Lists Home |
Date Index |
> I second Jeni's opinion. More than one of our developers has
> questioned the claim that optimizations based on schema based
> static & dynamic typing in XQuery et al will buy any
> significant gains perfromance-wise and in fact may hurt it in
> simple cases.
I've seen a few cases where schema information could be useful, but in
general I agree that the benefits are often overstated, at least in an
XSLT context where you're typically parsing the document once for each
XSLT execution. There are some things in the dynamically-typed nature of
XPath 1.0 that make optimization very difficult, for example the
overloading of , but in most cases you can do all the static
inferencing you need without a strongly-typed language.
In fact I would say that type inferencing is only a small part of the
analysis that an optimizer needs to do, far more important is analysing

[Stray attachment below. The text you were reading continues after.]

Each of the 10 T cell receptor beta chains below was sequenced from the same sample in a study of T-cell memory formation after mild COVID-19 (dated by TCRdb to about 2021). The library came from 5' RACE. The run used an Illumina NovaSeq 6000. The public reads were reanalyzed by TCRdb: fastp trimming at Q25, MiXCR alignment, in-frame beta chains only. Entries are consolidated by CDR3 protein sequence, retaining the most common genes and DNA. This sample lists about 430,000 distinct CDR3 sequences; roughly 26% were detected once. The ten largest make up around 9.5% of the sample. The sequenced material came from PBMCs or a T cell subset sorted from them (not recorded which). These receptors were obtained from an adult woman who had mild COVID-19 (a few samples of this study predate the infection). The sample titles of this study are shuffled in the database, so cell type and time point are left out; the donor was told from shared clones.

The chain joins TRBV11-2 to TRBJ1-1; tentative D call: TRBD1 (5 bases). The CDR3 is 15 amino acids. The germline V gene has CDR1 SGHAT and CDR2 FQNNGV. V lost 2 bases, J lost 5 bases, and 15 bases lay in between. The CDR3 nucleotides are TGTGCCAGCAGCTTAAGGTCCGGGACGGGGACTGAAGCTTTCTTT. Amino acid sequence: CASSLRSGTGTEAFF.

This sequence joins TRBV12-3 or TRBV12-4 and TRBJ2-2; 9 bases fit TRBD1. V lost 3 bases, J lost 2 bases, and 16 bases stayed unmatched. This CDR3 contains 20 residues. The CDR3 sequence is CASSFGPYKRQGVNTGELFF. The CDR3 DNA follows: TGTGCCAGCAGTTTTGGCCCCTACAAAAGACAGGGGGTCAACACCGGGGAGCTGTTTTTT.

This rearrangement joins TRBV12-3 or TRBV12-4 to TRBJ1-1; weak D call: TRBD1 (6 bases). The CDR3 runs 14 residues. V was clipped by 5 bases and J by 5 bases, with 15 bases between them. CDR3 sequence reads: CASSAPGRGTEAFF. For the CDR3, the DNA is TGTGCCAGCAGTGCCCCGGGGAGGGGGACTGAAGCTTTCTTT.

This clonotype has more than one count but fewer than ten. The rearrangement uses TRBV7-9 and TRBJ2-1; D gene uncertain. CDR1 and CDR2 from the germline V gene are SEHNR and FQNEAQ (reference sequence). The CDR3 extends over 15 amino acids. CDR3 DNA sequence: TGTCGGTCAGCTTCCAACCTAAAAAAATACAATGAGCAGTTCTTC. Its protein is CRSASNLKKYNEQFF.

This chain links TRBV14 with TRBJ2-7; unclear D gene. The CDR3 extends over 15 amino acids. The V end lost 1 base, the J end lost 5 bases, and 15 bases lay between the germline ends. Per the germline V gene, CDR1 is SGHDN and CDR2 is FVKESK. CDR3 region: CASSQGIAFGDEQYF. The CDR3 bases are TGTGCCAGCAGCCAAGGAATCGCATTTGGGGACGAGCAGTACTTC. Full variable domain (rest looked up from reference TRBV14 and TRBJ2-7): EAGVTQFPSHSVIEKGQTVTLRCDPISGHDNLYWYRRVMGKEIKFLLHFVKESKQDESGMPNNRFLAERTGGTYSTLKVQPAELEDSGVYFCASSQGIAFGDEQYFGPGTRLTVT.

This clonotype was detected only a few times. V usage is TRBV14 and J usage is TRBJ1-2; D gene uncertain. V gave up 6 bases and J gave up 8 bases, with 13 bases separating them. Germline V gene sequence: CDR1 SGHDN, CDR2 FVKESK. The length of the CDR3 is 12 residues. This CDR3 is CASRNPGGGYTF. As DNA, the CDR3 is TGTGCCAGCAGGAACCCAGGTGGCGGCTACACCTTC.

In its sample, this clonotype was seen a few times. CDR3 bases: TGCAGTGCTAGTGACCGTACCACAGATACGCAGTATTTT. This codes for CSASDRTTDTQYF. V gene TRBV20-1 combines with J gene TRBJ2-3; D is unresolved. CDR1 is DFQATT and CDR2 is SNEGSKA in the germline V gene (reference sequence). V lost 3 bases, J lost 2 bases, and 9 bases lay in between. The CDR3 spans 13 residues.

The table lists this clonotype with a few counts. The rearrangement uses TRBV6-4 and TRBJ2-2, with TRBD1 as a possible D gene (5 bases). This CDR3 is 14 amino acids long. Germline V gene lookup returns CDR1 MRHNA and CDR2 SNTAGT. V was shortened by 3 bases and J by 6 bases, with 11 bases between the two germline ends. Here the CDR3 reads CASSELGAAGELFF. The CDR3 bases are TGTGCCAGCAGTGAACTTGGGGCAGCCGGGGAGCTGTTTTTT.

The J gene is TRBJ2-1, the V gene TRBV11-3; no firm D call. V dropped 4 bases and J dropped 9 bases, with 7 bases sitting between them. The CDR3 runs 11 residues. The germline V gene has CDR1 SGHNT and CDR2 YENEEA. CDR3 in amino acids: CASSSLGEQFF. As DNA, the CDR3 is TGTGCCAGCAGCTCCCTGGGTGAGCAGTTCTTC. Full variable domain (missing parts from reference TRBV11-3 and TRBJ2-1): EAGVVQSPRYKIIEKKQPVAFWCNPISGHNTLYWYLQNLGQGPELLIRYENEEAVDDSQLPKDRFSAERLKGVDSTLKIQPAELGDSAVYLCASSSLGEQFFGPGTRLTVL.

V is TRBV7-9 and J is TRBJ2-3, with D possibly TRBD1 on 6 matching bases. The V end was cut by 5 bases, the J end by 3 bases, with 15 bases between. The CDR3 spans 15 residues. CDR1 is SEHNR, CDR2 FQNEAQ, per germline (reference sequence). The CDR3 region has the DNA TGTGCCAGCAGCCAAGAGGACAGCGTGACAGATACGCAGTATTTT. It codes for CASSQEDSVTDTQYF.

the dependencies of expressions on the context and on variables, so that
subexpressions can be moved out of predicates, sort keys, etc.
The most obvious thing that an optimizer can get from a schema is the
graph of which elements can contain which others, but arguably that can
be built just as easily - and more accurately - on the fly while parsing
the source document.
Optimization in a typical XQuery scenario is of course very different:
you have a much wider choice of access paths based on pre-constructed
indexes. (But of course, there are some people who see XSLT 2.0 being
used as a database query language).